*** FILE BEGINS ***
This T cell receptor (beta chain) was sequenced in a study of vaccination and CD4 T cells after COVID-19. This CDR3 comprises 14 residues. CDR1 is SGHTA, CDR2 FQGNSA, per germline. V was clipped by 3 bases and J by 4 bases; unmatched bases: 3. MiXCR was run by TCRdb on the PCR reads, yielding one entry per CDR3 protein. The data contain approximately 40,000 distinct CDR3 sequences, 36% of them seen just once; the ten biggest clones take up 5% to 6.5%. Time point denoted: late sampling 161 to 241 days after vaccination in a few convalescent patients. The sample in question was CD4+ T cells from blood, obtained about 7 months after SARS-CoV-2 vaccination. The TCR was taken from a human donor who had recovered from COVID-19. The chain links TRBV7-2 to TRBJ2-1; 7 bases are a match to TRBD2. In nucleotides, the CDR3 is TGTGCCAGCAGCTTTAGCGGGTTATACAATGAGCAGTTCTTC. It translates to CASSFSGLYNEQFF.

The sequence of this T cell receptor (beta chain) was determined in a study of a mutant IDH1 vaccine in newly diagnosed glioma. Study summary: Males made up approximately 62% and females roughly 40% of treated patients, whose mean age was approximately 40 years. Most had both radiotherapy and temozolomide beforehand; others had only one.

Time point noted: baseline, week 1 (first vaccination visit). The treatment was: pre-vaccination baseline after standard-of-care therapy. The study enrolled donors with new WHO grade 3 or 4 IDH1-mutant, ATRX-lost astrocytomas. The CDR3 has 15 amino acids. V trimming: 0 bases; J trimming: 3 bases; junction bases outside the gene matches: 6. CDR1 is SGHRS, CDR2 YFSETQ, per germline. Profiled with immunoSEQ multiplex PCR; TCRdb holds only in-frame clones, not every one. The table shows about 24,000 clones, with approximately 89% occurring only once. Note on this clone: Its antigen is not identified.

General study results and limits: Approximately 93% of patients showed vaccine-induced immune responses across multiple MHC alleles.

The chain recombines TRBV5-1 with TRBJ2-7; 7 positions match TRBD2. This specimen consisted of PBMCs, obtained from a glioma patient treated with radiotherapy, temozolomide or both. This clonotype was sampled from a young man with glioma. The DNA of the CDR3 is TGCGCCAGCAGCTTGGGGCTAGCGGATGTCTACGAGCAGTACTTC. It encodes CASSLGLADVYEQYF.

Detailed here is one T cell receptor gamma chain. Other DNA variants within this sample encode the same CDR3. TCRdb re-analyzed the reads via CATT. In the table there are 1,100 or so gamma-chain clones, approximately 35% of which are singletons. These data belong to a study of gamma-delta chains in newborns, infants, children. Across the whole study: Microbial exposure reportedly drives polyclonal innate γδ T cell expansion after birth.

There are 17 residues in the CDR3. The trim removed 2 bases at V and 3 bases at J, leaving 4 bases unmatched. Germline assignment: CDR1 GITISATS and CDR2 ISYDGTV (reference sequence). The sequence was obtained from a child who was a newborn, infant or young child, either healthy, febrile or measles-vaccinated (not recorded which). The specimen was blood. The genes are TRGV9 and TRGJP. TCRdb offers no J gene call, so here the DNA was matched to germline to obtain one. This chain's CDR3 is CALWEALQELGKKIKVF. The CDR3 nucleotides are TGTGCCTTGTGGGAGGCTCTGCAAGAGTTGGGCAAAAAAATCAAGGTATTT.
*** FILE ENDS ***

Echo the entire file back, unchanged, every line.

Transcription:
This T cell receptor (beta chain) was sequenced in a study of vaccination and CD4 T cells after COVID-19. This CDR3 comprises 14 residues. CDR1 is SGHTA, CDR2 FQGNSA, per germline. V was clipped by 3 bases and J by 4 bases; unmatched bases: 3. MiXCR was run by TCRdb on the PCR reads, yielding one entry per CDR3 protein. The data contain approximately 40,000 distinct CDR3 sequences, 36% of them seen just once; the ten biggest clones take up 5% to 6.5%. Time point denoted: late sampling 161 to 241 days after vaccination in a few convalescent patients. The sample in question was CD4+ T cells from blood, obtained about 7 months after SARS-CoV-2 vaccination. The TCR was taken from a human donor who had recovered from COVID-19. The chain links TRBV7-2 to TRBJ2-1; 7 bases are a match to TRBD2. In nucleotides, the CDR3 is TGTGCCAGCAGCTTTAGCGGGTTATACAATGAGCAGTTCTTC. It translates to CASSFSGLYNEQFF.

The sequence of this T cell receptor (beta chain) was determined in a study of a mutant IDH1 vaccine in newly diagnosed glioma. Study summary: Males made up approximately 62% and females roughly 40% of treated patients, whose mean age was approximately 40 years. Most had both radiotherapy and temozolomide beforehand; others had only one.

Time point noted: baseline, week 1 (first vaccination visit). The treatment was: pre-vaccination baseline after standard-of-care therapy. The study enrolled donors with new WHO grade 3 or 4 IDH1-mutant, ATRX-lost astrocytomas. The CDR3 has 15 amino acids. V trimming: 0 bases; J trimming: 3 bases; junction bases outside the gene matches: 6. CDR1 is SGHRS, CDR2 YFSETQ, per germline. Profiled with immunoSEQ multiplex PCR; TCRdb holds only in-frame clones, not every one. The table shows about 24,000 clones, with approximately 89% occurring only once. Note on this clone: Its antigen is not identified.

General study results and limits: Approximately 93% of patients showed vaccine-induced immune responses across multiple MHC alleles.

The chain recombines TRBV5-1 with TRBJ2-7; 7 positions match TRBD2. This specimen consisted of PBMCs, obtained from a glioma patient treated with radiotherapy, temozolomide or both. This clonotype was sampled from a young man with glioma. The DNA of the CDR3 is TGCGCCAGCAGCTTGGGGCTAGCGGATGTCTACGAGCAGTACTTC. It encodes CASSLGLADVYEQYF.

Detailed here is one T cell receptor gamma chain. Other DNA variants within this sample encode the same CDR3. TCRdb re-analyzed the reads via CATT. In the table there are 1,100 or so gamma-chain clones, approximately 35% of which are singletons. These data belong to a study of gamma-delta chains in newborns, infants, children. Across the whole study: Microbial exposure reportedly drives polyclonal innate γδ T cell expansion after birth.

There are 17 residues in the CDR3. The trim removed 2 bases at V and 3 bases at J, leaving 4 bases unmatched. Germline assignment: CDR1 GITISATS and CDR2 ISYDGTV (reference sequence). The sequence was obtained from a child who was a newborn, infant or young child, either healthy, febrile or measles-vaccinated (not recorded which). The specimen was blood. The genes are TRGV9 and TRGJP. TCRdb offers no J gene call, so here the DNA was matched to germline to obtain one. This chain's CDR3 is CALWEALQELGKKIKVF. The CDR3 nucleotides are TGTGCCTTGTGGGAGGCTCTGCAAGAGTTGGGCAAAAAAATCAAGGTATTT.